When I started as a fact-checker in 2006, it was ostensibly to fill the position Chester was leaving. But there was no replacing him, certainly not by me. And though our professional overlap was minimal, his long presence at the magazine cast a bright, lasting afterglow; the phone calls from his friends that kept coming for months on the office line I inherited were just one of many reminders.
But I got to know him a little in the weeks before he left, while I was learning the fact-checker’s trade and he was struggling mightily to clean out his space—with a heavy assist from David Moorman. It was a great window into the loving dynamic between them. Which is to say, the idiom “opposites attract” has never been more on display to me. When they finally finished, David went to work on what he called a “Chestafarian Shrine”: a dollhouse-size diorama made up of toys and trinkets swiped off of colleagues’ desks, along with select items of Chester’s detritus, things like business cards he’d collected from the streets of downtown.
He presented the shrine to Chester at his retirement party, a large gathering at the Driskill bar. Chester invited me and sweetly insisted I go, and I remember feeling so very out of place as a young, scared nitwit who knew nothing and no one. But Chester stood close by and made sure to introduce me to everyone . . . and everyone to me. There was no replacing the irreplaceable, but it felt good to have his endorsement to join the family.
David Moorman was a fact-checker from 1975 until 1984, and then again from 1987 until 2016.
Chester Rosson. Patient. Genial. Kindhearted. Mild mannered. Slow to anger. Quick to recover his composure. Good company in all seasons. The last time I saw him was four days before he died. He was anemic and tired even by late morning yet compensating gracefully in such a way as to be delicately poised. He seemed optimistic about enrolling in an emerging immunotherapy trial, for which Dr. James Allison at MD Anderson won a Nobel Prize in 2018. I mentioned some news articles about the Johns Hopkins psilocybin project, and I asked Chester how he felt about this as a possible palliative therapy. He immediately explained that on more than one occasion he had experienced the wonderful ecstasy of Shiva and Shakti dancing together, and so he felt no need to go further at this time.
Michael Hall joined the staff as a story editor in 1997 and has been a staff writer since 1999.
Chester was so calm and cheerful, and sometimes, on deadline, he’d be the only calm and cheerful person in the entire office. He was always so gentle, whimsical, and super sweet. Everybody adored him. When Greg Curtis retired as editor in 2000, he had one final editorial meeting to lead. Sitting at the head of the conference table, Greg began saying a sentence or two about each staffer. Most of it was specific, insightful, encouraging, and very much appreciated—we were ambitious journalists, wanting to make a mark on the world. He said things like, “You’ve always had so much potential—and you really grew into it on Story X. I cannot wait to read more.” And: “You really found your voice on Story Y. The magazine has always needed stories like that.”
He finally got to Chester. And Chester had written many things over the years—usually short pieces about symphonies and operas—but he wasn’t eaten up by ambition like a lot of us. Chester was . . . Chester. So when Greg got to him, he just said, “Chester, we all love you.” Some of us had tears in our eyes and others just smiled. It was the truest thing Greg said all day.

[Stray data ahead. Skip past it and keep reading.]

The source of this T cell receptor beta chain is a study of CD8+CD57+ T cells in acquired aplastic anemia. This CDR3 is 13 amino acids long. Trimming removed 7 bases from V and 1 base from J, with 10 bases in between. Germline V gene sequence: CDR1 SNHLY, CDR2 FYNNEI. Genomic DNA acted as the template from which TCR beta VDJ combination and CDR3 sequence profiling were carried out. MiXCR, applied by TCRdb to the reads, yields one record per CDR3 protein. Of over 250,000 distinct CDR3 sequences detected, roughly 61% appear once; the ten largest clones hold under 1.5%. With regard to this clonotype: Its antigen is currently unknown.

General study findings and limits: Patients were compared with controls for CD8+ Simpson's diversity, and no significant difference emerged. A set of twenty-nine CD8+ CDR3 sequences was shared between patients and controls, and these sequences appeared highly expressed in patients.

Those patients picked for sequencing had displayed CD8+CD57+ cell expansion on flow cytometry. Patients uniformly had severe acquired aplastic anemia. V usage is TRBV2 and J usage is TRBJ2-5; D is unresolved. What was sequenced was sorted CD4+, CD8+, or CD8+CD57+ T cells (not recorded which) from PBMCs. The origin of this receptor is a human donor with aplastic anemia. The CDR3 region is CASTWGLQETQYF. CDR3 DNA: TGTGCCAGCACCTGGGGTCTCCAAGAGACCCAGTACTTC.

Suzanne Winckler was hired as a proofreader in 1974 and was the architect who designed and built the magazine’s copy and fact departments. She switched to story editing in 1978, serving until 1984.
I like to say I hired Chester to work at Texas Monthly. So you can thank me because he enriched your life as well as mine. Of course, others approved this decision, Bill Broyles, managing editor Anne Barnstone, Pat Sharpe, no doubt others.
We were trying to establish in those early days a little team of keepers to mind the language and the typos, which back then were rampant. The writers and reporters were mostly wonderful and brilliant. They just needed dusting and polishing and corralling. They did not always appreciate us but onward we went. We were establishing order and truth!
I left Texas Monthly in 1984. One of the hardest jobs I have is trying to stay in touch with far-flung friends. It was a challenge to keep track of Chester—he was something of a recluse—but I badgered him, and we managed to see each other from time to time. He and Barbara and little Robin came to visit our farm in northern Minnesota. My husband, David, took Robin on his first—perhaps his last—tractor ride. Chester came to visit us in Mesa, Arizona, where we sat in the backyard watching our flock of chickens, a favorite cocktail-hour pastime.
Chester was kind, gentle, easily bruised by unkindness. He had a streak of melancholy—something I recognized and shared with him. Laughter, as those of us with a tendency to sadness know, is the best path out of despair, and Chester had a wonderful laugh. I can hear it now.
Thank goodness David and I got to laugh with him in April 2021. With the first glimmer of freedom from COVID, we flew to Texas to go birding on the upper Texas coast. I called Chester. He had just gotten out of the hospital from his first surgery related to his cancer. We drove to his house in Crockett. We wore our masks. We had a spot of wine. We laughed like crazy. His house is a museum of artifacts, books, art, knickknacks. He showed us the photo of him dressed like a little cowboy on a pony—the classic Texas photo of kids in the 1940s and 1950s. (I have my own pony photo taken probably on a visit to see my grandfather in San Antonio.)
As we were leaving Chester rushed out to cut some flowers in his yard. He put them in a little vase and gave them to us. I will remember that simple gesture; it was so very Chester. I will remember, too, him laughing.